FREEDOM WRITERS
Review by Kim Voynar:

  When I first heard the plot of Freedom Writers -- inspirational movie about a white teacher bringing hope to
poor, black students -- my initial reaction was: Yawn. Haven't we already seen this story, in Dangerous Minds,
with Michelle Pfeiffer in the role of the white knight saving the day? So it was with not a little trepidation that I
settled down with my popcorn and diet soda for the screening of Freedom Writers. And then ... what do you
know? I was actually surprised -- in a good way -- to have my expectations proved wrong.
  Hilary Swank (who also produced) plays real-life idealist Erin Gruwell, who, raised by her activist father -- a
man who was Atticus Finch to her Scout throughout her childhood -- has grown into a young woman on fire to
change the world. Her father, meanwhile, has grown into a middle-aged golfer more concerned with his stock
portfolio than the lives of the poor and beleaguered, and is none too pleased that his brainy, talented daughter
has decided to forsake a lucrative legal career in favor of a job as a teacher at Wilson High in Long Beach.
  The film takes place in the wake of the Rodney King riots, and Wilson High is a hot-bead of simmering
hostilities. The white teachers resent the minority students, who they see as taking over a school that rightfully
belongs to the well-to-do white kids who can afford to live in the neighborhood. Wilson High was once, according
to the old guard of teachers still holding down the fort there, a "good" (read: predominantly white) school which,
in the aftermath of an integration program, has been forced to
educate a pack of Latinos and Blacks and Asians (oh my!) bused in
from poor neighborhoods.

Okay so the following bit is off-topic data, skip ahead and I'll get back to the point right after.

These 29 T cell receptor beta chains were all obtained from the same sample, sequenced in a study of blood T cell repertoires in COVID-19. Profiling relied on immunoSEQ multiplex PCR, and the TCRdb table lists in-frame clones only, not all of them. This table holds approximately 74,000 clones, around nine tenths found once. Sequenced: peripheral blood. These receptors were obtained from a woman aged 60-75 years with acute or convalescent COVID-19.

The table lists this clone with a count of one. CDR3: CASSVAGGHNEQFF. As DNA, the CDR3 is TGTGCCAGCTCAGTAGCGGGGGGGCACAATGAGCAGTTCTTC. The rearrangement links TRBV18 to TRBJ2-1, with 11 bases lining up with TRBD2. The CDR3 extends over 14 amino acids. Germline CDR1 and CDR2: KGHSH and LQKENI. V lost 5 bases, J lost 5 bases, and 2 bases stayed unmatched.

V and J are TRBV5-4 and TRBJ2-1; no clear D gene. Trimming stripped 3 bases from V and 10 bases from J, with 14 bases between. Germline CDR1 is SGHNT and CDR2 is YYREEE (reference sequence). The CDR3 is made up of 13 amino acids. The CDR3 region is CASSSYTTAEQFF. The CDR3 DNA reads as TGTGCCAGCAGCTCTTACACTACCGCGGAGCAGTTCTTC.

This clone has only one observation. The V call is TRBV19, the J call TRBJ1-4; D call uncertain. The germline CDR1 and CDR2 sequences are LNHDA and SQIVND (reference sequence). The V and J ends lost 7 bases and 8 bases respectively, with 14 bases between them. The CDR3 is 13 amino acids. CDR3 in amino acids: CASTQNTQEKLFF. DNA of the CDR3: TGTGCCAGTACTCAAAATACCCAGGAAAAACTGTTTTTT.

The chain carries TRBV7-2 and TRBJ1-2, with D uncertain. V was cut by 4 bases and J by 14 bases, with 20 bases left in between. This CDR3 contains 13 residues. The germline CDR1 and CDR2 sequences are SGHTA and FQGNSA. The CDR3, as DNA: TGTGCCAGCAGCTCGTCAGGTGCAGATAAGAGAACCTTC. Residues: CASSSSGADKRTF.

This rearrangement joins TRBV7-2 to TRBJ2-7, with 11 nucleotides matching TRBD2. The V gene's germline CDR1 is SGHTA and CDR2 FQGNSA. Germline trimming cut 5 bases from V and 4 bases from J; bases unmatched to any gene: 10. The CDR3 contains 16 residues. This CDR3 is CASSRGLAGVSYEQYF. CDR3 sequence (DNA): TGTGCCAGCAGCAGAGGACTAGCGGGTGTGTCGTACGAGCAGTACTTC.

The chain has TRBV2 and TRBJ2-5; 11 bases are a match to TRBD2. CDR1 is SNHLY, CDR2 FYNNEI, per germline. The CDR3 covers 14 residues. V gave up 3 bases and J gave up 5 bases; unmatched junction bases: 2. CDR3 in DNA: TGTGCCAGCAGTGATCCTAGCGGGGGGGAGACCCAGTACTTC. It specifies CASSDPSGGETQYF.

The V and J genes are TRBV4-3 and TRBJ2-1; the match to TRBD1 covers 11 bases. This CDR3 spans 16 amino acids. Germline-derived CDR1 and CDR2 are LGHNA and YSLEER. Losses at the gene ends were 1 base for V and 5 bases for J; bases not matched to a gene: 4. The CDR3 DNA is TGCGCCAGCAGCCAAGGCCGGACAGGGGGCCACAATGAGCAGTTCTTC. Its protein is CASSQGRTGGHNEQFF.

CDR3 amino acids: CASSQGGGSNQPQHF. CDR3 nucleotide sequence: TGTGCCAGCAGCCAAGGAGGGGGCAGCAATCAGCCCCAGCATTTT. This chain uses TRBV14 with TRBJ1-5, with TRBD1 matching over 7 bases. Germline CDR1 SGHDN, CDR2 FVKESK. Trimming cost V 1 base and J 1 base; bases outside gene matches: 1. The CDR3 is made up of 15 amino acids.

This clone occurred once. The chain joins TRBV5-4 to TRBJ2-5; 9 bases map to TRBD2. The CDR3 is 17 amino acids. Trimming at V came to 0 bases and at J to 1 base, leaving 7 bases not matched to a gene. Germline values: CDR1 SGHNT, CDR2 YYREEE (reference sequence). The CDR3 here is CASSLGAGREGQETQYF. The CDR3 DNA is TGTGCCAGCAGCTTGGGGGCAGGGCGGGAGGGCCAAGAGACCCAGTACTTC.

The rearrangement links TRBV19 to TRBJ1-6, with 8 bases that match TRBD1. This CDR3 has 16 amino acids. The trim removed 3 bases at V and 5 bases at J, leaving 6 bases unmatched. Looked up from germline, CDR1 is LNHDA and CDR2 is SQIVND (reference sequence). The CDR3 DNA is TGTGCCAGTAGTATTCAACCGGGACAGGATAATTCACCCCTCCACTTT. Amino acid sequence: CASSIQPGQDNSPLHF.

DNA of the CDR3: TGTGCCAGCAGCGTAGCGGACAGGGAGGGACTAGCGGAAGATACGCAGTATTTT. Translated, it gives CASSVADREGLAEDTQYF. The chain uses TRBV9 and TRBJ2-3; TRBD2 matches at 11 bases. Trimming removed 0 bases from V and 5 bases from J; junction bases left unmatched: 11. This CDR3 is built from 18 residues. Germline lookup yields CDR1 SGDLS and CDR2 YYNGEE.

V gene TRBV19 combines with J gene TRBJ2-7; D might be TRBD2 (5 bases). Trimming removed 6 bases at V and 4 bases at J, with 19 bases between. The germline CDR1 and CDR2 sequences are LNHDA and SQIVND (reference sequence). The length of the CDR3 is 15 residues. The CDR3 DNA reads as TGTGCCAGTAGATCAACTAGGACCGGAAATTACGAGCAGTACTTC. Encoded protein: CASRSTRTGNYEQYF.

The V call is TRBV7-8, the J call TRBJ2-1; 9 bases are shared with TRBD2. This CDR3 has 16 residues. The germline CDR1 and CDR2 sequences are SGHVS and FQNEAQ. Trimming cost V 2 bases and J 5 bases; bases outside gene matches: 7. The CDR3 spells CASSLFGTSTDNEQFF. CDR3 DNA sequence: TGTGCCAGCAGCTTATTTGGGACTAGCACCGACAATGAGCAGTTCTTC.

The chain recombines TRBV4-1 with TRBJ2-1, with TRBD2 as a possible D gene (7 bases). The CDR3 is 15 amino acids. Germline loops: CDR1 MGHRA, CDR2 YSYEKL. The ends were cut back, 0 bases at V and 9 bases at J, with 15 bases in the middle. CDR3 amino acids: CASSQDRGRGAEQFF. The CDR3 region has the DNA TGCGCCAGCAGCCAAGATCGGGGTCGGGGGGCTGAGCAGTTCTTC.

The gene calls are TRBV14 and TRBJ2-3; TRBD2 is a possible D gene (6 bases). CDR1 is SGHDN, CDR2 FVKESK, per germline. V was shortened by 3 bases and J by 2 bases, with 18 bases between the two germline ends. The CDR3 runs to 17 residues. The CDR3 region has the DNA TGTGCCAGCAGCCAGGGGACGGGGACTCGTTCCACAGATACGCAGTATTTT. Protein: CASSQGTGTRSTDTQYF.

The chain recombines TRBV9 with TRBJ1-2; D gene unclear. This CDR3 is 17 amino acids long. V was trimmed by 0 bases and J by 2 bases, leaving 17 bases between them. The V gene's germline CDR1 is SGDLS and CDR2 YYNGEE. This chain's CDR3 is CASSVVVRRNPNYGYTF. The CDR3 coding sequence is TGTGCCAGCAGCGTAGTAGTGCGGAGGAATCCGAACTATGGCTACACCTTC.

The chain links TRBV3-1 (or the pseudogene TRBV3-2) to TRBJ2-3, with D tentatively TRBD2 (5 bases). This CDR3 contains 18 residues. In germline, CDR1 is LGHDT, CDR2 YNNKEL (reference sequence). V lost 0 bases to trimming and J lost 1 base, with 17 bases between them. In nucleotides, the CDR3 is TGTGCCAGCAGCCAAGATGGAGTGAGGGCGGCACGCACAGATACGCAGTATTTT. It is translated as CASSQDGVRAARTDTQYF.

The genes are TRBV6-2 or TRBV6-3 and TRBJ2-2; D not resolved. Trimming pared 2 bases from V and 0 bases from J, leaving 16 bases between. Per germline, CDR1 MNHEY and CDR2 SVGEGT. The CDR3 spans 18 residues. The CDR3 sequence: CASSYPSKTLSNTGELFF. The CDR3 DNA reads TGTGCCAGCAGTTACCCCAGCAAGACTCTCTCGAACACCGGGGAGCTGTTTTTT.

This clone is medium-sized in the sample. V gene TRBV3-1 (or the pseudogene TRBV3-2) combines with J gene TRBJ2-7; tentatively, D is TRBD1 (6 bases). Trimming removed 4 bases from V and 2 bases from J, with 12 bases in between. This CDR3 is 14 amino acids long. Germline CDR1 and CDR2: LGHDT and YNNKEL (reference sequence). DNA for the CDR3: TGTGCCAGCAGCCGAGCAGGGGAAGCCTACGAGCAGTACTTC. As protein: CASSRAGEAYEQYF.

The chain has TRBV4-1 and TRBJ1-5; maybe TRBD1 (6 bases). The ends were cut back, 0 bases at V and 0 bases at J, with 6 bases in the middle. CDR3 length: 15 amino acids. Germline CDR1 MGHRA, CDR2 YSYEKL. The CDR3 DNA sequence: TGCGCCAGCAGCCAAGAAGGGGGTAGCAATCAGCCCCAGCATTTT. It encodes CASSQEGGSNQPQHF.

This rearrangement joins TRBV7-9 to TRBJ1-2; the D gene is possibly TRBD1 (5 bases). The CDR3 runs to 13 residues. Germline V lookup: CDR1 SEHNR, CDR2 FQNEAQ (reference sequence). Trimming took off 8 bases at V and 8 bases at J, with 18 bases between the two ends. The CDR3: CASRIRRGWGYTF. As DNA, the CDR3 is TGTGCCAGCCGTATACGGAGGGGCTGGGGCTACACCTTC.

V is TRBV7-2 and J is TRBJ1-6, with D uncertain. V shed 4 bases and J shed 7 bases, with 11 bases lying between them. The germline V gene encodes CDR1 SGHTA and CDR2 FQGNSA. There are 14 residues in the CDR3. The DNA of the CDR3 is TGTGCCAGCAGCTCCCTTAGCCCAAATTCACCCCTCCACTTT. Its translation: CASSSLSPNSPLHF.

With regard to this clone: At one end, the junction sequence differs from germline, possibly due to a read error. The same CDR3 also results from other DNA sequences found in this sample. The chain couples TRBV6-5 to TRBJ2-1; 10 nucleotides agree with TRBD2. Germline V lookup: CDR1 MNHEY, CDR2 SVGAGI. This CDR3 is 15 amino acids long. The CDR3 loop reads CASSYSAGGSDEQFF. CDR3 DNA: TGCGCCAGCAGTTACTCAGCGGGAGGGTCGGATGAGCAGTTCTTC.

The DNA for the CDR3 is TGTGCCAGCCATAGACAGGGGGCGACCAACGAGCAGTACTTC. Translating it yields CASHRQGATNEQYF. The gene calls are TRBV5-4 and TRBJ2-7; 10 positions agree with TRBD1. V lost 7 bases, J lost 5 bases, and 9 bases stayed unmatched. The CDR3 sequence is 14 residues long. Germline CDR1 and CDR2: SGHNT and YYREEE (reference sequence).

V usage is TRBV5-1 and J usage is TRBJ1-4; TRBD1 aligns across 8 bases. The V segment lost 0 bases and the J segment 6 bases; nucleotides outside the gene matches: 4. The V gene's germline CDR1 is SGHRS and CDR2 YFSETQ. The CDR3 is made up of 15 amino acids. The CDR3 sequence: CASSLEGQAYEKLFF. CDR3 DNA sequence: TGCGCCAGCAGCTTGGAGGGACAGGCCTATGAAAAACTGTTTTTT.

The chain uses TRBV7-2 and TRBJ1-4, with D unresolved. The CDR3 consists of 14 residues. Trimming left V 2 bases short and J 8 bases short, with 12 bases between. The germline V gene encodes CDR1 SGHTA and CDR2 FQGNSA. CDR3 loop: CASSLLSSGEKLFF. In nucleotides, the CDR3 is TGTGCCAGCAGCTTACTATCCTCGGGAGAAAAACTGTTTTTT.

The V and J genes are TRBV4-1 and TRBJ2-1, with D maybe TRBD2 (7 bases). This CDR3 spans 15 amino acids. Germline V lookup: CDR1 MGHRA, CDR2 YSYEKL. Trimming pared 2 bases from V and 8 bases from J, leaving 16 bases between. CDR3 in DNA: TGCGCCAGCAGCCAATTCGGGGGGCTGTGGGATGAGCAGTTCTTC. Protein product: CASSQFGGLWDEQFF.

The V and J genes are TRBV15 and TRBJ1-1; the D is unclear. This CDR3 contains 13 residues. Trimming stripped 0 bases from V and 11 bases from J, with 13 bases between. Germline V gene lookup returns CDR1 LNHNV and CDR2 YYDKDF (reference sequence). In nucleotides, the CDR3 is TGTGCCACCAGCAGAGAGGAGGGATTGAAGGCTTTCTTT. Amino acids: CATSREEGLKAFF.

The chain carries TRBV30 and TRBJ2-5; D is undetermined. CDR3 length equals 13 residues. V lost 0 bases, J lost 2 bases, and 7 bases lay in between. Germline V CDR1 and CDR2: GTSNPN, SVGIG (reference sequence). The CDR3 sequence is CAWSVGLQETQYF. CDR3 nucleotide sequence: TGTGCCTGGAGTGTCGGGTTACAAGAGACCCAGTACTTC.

The minority students resent the white teachers who don't
understand their lives or care to know anything about them. Worse,
the students resent each other, segregating themselves into racially-
divided groups that war on each others' territory to the extent that a
school that was once both peaceful and well-regarded has to have
armed security guards to break up fights in classrooms before they
turn deadly.
  Into this melee walks fresh-faced, perky Gruwell, 23 years old and
just out of college, who has the absurd notion that she might be able
to find a way to motivate and teach these students. Gruwell is assigned to teach freshman and sophomore English
in Room 203 and, to be fair, initially she does get the wind knocked out of her perky sails. She walks into Room
203 to find it empty -- her students finally are herded into class by the security guard, and they promptly
rearrange their desks into racially-divided territories. The hostility in the room from her students-- both towards
each other and the young, white woman beaming at them from the front of the room, is palpable.
  Two pivotal events happen to set things in motion. One of Erin's students, Eva, witnesses a racially-motivated
shooting committed by her boyfriend, and faces pressure from her gang and her own incarcerated father (one of
the founders of the gang to which she belongs) to lie and lay the blame on a Black classmate. Then Gruwell
confiscates a racist cartoon caricature of one of her Black students (complete with grossly exaggerated lips and
nose) drawn by one of his Latino classmates, and erupts into a rage that her students have never seen in her
before. She launches into an impassioned diatribe comparing the cartoon of her student to the cartoons the Nazis
used to publish of Jews -- until she stops short, realizing her rant is being greeted with blank stares. "How many
of you know what the Holocaust is?" she asks. Not a hand is raised.
  Gruwell realizes that her kids are living in a war zone -- all of them have parents or family members doing time